I’ve been writing a lot about hearing loss in the past few months. Sharing bits and pieces of myself in my characters, but not sharing my story. How I came to be who I am, which is an adult who is comfortable with her own hearing loss. The story is a long and winding road. Today I’ll start at the beginning.
I was born with what is called bilateral conductive hearing loss. Meaning my ears were not the same. I had nerve damage in both ears, bone damage in one. My left ear heard better than my right from day one. Only about 10 decibels separated the two, not a significant difference. And yet I learned to depend on my left ear over my right.
As an only child in a loud family my hearing loss wasn’t immediately discovered. My hearing loss is mild/moderate, meaning I was able to acquire language without hearing aids, I was able to hear and understand, even if not in every environment. In fact, I passed two hearing tests. In preschool tests were given to three students at the same time, facing each other.
Little known fact about kids/adults with a hearing loss: we’re very good at following the leader. We take our cues from our environments to figure out what is going on, and fill in the gaps from what our ears don’t hear. It’s as natural as breathing.
So there I am, watching my peers hear the beeps and raise their hands. I raise mine. The following year I had a one-on-one test. Each time the tester looked at me for a response I raised my hand. To this day I know when I’m supposed to be hearing something, and have to stare at a corner of the sound booth when taking a test.
It was my kindergarten hearing test that discovered my loss. The kind of test where there is a board blocking the tester and testee. I failed. The school sent a letter home to my parents, notifying them I failed.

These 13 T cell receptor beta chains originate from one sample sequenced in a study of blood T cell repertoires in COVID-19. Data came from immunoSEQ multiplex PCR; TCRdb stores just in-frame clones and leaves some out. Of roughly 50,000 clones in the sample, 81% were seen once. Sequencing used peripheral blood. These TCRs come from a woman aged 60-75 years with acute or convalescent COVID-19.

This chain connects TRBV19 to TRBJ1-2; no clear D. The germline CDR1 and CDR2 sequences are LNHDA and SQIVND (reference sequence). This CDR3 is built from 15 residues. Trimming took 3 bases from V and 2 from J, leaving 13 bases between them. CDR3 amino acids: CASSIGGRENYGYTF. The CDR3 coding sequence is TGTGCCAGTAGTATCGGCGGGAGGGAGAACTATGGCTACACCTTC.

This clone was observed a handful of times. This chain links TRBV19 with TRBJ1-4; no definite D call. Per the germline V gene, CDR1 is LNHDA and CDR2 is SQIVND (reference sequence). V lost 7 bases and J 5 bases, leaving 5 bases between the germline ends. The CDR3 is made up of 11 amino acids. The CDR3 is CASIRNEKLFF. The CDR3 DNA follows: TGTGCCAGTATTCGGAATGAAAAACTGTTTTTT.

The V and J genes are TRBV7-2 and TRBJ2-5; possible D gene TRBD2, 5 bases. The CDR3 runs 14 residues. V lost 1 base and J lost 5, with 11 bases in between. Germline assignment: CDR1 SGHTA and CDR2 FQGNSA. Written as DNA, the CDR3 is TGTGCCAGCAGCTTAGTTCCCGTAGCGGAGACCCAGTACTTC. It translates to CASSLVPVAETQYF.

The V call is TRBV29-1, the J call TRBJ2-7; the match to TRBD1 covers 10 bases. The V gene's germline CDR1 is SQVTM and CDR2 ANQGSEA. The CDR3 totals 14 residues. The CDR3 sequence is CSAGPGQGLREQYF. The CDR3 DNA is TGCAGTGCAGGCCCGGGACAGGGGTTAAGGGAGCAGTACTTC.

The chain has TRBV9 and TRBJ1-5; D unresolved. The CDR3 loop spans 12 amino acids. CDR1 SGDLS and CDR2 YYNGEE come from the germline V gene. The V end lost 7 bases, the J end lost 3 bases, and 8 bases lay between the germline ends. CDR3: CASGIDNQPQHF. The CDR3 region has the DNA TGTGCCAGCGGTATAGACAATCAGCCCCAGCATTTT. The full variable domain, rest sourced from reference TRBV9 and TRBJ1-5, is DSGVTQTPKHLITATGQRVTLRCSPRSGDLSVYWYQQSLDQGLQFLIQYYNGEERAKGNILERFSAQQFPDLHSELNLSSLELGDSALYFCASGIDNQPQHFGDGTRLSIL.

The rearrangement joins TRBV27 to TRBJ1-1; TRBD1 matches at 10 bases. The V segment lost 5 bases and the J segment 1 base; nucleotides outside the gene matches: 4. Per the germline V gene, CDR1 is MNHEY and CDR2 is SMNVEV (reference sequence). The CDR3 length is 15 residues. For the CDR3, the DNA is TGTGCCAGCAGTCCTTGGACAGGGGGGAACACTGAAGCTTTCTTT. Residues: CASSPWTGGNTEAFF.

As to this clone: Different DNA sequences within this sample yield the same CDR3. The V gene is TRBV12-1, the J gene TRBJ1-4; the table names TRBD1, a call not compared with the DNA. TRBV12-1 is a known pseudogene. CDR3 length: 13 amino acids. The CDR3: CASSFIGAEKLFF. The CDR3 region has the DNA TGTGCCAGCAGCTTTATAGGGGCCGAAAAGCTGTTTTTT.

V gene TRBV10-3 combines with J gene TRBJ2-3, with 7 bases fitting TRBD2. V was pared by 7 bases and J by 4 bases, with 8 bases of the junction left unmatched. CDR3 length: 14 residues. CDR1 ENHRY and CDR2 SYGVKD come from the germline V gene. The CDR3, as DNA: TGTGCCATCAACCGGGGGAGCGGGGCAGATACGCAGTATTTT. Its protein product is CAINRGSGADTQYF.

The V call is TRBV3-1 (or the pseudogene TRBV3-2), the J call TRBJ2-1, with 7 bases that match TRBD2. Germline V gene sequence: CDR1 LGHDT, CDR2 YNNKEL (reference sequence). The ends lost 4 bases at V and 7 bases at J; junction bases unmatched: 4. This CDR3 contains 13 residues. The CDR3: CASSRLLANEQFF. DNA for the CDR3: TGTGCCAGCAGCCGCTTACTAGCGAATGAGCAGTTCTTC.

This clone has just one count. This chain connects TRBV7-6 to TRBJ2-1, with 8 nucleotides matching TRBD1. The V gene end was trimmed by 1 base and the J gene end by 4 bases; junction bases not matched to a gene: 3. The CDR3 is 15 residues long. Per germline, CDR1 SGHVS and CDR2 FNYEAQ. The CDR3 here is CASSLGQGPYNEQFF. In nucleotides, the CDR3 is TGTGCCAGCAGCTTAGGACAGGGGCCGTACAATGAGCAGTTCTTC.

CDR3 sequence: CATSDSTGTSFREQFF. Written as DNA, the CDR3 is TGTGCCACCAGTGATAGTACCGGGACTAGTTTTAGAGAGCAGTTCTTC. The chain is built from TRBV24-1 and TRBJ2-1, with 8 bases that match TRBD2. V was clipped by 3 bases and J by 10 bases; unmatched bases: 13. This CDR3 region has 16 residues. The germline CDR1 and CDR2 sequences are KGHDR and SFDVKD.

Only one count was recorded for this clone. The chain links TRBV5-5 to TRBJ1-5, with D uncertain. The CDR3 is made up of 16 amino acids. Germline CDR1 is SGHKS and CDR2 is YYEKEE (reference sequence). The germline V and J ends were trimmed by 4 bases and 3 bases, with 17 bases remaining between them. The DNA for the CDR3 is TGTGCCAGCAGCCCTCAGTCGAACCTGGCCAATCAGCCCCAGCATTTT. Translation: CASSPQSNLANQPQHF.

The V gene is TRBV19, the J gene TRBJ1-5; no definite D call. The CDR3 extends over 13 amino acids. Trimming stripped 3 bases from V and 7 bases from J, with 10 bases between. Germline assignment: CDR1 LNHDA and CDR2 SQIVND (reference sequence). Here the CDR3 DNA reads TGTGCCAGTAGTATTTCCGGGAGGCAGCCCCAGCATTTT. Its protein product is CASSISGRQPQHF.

I’ll save for another day my kindergarten teacher’s reaction. I’m sure she’s to blame for some of my insecure quirks.
My mom opened the letter, and was rightfully upset that no one bothered to call her about this. I got a hearing test and what do you know, I have a hearing loss. I was five and a half years old. The solution to my hearing loss? Hearing aids.
A story for another time, why hearing aids was not enough.
I was a go with the flow kind of kid. Learned how to take care of my hearing aids. Understood they couldn’t get wet, no one else should touch them, etc, etc. I went home and what felt like the following day for me (but my mother remembers it differently) I ran through my neighbor’s sprinkler. With my hearing aids on. I also remember being the bathtub and quickly yanking off my hearing aids and handing them to my mother.
To me, hearing aids were just something I now wore. I don’t remember any transition. Then again, I was young and I have an awful memory. My mother remembers me asking what the noise was in my room shortly after getting hearing aids. It was nighttime sounds. I had never heard them before.
And before anyone feels bad for me for not hearing nighttime sounds: I really don’t care whether I hear them or not.
I never accepted myself as being disabled. I used the term “hearing impaired” but never felt impaired. To me, having a hearing loss was just who I was. Who I am.
In reality, having a hearing loss in a hearing world is not easy. More on that another day.